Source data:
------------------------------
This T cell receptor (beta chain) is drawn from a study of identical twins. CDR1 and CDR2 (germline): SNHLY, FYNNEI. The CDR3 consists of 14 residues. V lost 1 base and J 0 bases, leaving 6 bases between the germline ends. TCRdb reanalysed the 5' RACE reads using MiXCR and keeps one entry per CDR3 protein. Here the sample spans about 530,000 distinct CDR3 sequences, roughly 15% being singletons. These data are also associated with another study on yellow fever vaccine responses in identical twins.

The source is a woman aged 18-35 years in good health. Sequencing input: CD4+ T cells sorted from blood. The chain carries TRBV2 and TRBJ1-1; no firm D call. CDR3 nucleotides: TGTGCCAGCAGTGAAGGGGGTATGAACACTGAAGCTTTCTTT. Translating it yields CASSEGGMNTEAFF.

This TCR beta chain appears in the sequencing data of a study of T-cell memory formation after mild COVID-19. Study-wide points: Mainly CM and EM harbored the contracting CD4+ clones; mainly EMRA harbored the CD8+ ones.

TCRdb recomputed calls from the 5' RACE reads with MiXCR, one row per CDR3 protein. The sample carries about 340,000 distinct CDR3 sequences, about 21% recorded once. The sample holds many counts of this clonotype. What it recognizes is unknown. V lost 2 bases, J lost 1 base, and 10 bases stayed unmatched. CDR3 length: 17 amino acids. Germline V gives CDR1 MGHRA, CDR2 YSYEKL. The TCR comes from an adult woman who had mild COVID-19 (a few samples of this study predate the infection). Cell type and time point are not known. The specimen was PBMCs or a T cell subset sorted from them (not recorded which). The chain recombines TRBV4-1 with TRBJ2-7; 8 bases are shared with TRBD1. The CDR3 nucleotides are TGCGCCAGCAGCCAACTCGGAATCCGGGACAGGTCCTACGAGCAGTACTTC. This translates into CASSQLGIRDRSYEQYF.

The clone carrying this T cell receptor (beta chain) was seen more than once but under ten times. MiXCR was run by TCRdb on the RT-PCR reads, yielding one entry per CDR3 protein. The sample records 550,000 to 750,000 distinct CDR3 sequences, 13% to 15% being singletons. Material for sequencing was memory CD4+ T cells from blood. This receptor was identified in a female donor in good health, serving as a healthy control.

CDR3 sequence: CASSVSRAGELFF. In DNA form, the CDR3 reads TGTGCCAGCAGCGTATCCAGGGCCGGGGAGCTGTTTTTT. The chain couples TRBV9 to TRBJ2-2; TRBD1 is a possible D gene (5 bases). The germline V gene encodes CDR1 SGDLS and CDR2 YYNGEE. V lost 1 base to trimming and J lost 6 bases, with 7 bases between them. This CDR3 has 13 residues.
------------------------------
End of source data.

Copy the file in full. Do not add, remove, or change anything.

This T cell receptor (beta chain) is drawn from a study of identical twins. CDR1 and CDR2 (germline): SNHLY, FYNNEI. The CDR3 consists of 14 residues. V lost 1 base and J 0 bases, leaving 6 bases between the germline ends. TCRdb reanalysed the 5' RACE reads using MiXCR and keeps one entry per CDR3 protein. Here the sample spans about 530,000 distinct CDR3 sequences, roughly 15% being singletons. These data are also associated with another study on yellow fever vaccine responses in identical twins.

The source is a woman aged 18-35 years in good health. Sequencing input: CD4+ T cells sorted from blood. The chain carries TRBV2 and TRBJ1-1; no firm D call. CDR3 nucleotides: TGTGCCAGCAGTGAAGGGGGTATGAACACTGAAGCTTTCTTT. Translating it yields CASSEGGMNTEAFF.

This TCR beta chain appears in the sequencing data of a study of T-cell memory formation after mild COVID-19. Study-wide points: Mainly CM and EM harbored the contracting CD4+ clones; mainly EMRA harbored the CD8+ ones.

TCRdb recomputed calls from the 5' RACE reads with MiXCR, one row per CDR3 protein. The sample carries about 340,000 distinct CDR3 sequences, about 21% recorded once. The sample holds many counts of this clonotype. What it recognizes is unknown. V lost 2 bases, J lost 1 base, and 10 bases stayed unmatched. CDR3 length: 17 amino acids. Germline V gives CDR1 MGHRA, CDR2 YSYEKL. The TCR comes from an adult woman who had mild COVID-19 (a few samples of this study predate the infection). Cell type and time point are not known. The specimen was PBMCs or a T cell subset sorted from them (not recorded which). The chain recombines TRBV4-1 with TRBJ2-7; 8 bases are shared with TRBD1. The CDR3 nucleotides are TGCGCCAGCAGCCAACTCGGAATCCGGGACAGGTCCTACGAGCAGTACTTC. This translates into CASSQLGIRDRSYEQYF.

The clone carrying this T cell receptor (beta chain) was seen more than once but under ten times. MiXCR was run by TCRdb on the RT-PCR reads, yielding one entry per CDR3 protein. The sample records 550,000 to 750,000 distinct CDR3 sequences, 13% to 15% being singletons. Material for sequencing was memory CD4+ T cells from blood. This receptor was identified in a female donor in good health, serving as a healthy control.

CDR3 sequence: CASSVSRAGELFF. In DNA form, the CDR3 reads TGTGCCAGCAGCGTATCCAGGGCCGGGGAGCTGTTTTTT. The chain couples TRBV9 to TRBJ2-2; TRBD1 is a possible D gene (5 bases). The germline V gene encodes CDR1 SGDLS and CDR2 YYNGEE. V lost 1 base to trimming and J lost 6 bases, with 7 bases between them. This CDR3 has 13 residues.